The Family Research Council, an anti-gay hate group, is back to one of its old tricks of conflating single parents with committed same-sex couples raising children. In a radio interview, Peter Sprigg and Tony Perkins discussed a new Harvard University study that found that children growing up in communities with many single parents are less likely to have economic mobility as adults. This, they claim, shows that same-sex marriage will contribute to the same consequences for other children in their communities:
SPRIGG: If a child grows up in a community with married households, that child will do better than a child raised in a community where there are many single-parent households. And this is exactly what I’ve been saying about the marriage issue and so forth: if you redefine marriage, it’s not going to affect just those couples. It’s going to affect the whole community by setting an example.
PERKINS: That’s very interesting Peter because… that study then answers that question of, “How does my same-sex marriage affect yours?” It may not affect my marriage, but it affects my children because it has an impact upon marriage across the board.
Listen to it (via Right Wing Watch):
Sprigg and Perkins may actually have a point, however. If same-sex couples raising children marry, it may actually impact other children in their community, but there is not any evidence supporting a conclusion that such an impact would be negative. If this study suggests anything, having more married families in a community will help children, which means allowing same-sex couples to marry would have a positive impact.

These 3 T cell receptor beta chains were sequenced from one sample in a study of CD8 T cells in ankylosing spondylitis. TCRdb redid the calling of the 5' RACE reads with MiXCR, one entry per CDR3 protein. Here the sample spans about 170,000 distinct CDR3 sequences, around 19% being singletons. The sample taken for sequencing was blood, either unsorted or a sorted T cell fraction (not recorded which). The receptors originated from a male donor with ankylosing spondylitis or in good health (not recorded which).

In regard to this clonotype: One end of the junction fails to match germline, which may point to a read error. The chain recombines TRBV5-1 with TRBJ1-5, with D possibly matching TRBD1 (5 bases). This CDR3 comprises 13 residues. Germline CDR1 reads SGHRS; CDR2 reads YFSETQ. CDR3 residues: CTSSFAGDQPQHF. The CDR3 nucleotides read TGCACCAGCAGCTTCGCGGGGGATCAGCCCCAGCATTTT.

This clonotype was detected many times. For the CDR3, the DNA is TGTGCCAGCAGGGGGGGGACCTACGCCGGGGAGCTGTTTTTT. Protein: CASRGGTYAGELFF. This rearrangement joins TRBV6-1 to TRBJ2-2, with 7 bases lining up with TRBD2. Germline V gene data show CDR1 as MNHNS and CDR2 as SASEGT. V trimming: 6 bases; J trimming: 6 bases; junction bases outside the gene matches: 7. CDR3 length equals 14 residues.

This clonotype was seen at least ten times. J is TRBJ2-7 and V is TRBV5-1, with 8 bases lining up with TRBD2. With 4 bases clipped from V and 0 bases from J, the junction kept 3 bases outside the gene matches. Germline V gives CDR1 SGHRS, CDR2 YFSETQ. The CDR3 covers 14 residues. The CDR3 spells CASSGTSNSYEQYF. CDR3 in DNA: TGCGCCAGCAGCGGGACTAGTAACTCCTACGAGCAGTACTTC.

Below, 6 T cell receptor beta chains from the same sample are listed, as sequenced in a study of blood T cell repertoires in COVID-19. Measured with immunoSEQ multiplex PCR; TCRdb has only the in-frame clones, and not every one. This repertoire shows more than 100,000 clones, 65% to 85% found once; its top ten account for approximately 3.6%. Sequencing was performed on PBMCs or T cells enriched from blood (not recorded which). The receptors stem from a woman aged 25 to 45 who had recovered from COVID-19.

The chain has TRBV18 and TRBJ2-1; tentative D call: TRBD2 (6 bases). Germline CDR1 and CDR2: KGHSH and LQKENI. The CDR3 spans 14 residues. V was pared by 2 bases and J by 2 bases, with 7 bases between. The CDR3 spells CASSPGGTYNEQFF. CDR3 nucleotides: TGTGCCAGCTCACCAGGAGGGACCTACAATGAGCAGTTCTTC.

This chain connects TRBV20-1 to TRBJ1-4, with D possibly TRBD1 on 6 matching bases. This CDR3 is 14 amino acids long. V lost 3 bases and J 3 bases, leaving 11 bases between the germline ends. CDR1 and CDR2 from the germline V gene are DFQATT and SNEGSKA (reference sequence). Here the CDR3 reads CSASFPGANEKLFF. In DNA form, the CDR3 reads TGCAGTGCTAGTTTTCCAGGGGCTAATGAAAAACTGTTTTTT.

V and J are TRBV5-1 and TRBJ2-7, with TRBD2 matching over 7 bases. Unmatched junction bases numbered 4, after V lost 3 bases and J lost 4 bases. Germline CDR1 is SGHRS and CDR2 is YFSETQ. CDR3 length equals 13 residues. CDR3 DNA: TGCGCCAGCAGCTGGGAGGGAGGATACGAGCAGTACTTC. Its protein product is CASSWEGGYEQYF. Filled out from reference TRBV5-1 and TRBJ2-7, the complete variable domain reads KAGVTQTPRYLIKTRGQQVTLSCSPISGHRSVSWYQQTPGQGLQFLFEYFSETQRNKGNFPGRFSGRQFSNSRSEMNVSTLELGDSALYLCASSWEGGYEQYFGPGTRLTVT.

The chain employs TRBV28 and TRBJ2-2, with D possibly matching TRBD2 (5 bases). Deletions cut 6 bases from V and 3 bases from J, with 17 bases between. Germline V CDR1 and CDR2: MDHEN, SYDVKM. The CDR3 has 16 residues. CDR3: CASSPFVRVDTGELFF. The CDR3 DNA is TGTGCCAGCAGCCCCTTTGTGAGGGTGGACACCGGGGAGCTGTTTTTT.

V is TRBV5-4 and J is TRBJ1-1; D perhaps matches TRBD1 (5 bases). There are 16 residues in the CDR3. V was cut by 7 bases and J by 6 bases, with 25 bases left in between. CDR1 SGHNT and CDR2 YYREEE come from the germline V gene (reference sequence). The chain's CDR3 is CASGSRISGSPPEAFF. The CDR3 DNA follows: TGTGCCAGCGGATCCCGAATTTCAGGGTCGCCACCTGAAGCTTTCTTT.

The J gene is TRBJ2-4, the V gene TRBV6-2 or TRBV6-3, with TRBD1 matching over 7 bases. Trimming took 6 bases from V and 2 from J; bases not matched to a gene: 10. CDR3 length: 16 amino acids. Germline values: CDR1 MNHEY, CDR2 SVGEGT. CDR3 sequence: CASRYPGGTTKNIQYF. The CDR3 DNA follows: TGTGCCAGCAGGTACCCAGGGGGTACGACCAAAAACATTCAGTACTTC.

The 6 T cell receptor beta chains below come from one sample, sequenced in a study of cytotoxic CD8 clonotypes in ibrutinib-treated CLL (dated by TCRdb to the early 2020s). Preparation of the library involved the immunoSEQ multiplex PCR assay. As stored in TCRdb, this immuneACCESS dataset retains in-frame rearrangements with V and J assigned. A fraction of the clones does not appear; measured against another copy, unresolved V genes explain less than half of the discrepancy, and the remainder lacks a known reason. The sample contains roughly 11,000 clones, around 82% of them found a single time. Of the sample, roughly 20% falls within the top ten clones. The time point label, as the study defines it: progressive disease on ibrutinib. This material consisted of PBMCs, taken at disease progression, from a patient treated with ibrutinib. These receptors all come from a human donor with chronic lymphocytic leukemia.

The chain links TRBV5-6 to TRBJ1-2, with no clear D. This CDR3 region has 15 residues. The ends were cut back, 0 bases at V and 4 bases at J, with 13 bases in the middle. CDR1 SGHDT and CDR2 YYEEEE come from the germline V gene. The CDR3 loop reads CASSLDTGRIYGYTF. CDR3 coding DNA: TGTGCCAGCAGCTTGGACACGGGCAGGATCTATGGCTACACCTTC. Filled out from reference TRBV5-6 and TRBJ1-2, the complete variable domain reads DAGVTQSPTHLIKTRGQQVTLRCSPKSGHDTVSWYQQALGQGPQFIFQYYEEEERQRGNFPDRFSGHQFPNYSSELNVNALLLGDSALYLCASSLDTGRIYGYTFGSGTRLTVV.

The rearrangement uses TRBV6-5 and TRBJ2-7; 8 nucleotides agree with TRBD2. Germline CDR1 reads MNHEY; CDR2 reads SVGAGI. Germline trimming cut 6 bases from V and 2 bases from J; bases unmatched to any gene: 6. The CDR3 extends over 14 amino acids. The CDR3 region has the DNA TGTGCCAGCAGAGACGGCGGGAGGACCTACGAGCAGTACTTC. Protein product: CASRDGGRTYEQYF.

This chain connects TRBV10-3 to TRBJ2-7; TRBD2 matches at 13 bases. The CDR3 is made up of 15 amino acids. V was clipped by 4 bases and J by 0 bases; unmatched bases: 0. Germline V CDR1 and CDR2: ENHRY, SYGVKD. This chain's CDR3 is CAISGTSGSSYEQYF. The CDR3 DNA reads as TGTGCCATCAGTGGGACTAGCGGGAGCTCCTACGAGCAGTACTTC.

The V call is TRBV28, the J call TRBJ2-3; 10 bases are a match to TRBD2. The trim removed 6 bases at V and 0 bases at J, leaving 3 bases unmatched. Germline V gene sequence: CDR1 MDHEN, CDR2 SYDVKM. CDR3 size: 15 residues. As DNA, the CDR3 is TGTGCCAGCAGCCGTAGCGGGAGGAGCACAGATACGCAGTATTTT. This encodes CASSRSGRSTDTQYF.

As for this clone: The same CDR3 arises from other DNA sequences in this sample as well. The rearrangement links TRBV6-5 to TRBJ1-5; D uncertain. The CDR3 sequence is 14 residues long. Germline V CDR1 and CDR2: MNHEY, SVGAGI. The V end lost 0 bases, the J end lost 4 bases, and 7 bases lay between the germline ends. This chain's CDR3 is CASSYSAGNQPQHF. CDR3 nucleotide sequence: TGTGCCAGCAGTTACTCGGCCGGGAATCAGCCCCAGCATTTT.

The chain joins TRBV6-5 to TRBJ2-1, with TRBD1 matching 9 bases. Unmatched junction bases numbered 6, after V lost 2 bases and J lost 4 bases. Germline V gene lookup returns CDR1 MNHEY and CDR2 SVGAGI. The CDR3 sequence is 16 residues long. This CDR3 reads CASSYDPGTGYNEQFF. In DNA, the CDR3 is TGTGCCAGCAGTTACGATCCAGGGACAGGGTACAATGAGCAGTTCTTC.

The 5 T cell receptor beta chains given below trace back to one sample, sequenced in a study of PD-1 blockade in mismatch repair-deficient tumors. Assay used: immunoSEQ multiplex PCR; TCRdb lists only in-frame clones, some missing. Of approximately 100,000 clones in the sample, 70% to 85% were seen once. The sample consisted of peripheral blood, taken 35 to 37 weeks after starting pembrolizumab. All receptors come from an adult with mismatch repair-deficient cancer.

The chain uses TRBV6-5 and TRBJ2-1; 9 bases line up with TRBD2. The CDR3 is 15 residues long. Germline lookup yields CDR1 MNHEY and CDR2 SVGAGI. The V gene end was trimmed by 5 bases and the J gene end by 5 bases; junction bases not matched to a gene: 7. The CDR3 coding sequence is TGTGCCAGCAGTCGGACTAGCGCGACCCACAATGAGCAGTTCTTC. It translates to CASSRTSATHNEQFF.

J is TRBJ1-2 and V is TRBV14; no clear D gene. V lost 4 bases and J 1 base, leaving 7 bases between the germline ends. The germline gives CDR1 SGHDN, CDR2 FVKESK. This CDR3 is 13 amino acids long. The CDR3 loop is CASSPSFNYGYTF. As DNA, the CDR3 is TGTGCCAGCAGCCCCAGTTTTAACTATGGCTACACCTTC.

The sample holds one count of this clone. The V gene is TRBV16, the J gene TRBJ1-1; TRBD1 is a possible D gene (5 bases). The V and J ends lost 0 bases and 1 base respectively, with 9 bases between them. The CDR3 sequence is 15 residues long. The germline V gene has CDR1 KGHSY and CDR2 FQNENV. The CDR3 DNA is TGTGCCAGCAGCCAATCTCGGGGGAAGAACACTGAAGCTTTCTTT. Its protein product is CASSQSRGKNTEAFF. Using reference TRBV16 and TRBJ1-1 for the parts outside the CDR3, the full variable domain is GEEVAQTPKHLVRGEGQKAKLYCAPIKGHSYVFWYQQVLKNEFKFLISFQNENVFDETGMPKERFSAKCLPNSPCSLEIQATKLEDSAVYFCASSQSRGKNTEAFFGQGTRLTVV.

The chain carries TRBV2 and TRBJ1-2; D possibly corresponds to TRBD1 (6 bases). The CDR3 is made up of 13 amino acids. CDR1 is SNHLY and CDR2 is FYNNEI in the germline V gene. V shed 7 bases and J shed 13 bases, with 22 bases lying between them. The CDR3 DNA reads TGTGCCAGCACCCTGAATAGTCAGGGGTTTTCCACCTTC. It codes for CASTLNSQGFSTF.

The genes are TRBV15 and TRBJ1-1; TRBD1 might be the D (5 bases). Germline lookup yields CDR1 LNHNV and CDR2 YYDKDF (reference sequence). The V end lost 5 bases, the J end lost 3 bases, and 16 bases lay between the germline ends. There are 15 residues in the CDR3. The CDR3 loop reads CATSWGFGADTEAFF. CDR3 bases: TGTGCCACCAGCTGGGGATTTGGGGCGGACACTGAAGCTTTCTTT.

The trick of conflating “fatherless” children is a favorite for those opposed to marriage equality, though no study has ever found parallels between having two moms and having just one. Focus on the Family once claimed that a University of Chicago Booth School of Business study proved that “moms and dads both matter here,” but the study did not actually include any same-sex parents for comparison. Another frequently cited source is David Popenoe’s 1996 Life Without Father, which similarly studied divorce, single parents, and stepfamilies, but not any same-sex families. The researchers behind a 2002 Child Trends study have actually chastised conservatives for using their research to oppose marriage equality, pointing out that “no conclusions can be drawn from this research about the well-being of children raised by same-sex parents.”
In stark contrast, studies that have actually examined the impact of same-sex parenting have found that children do just as well as they would with opposite-sex parents.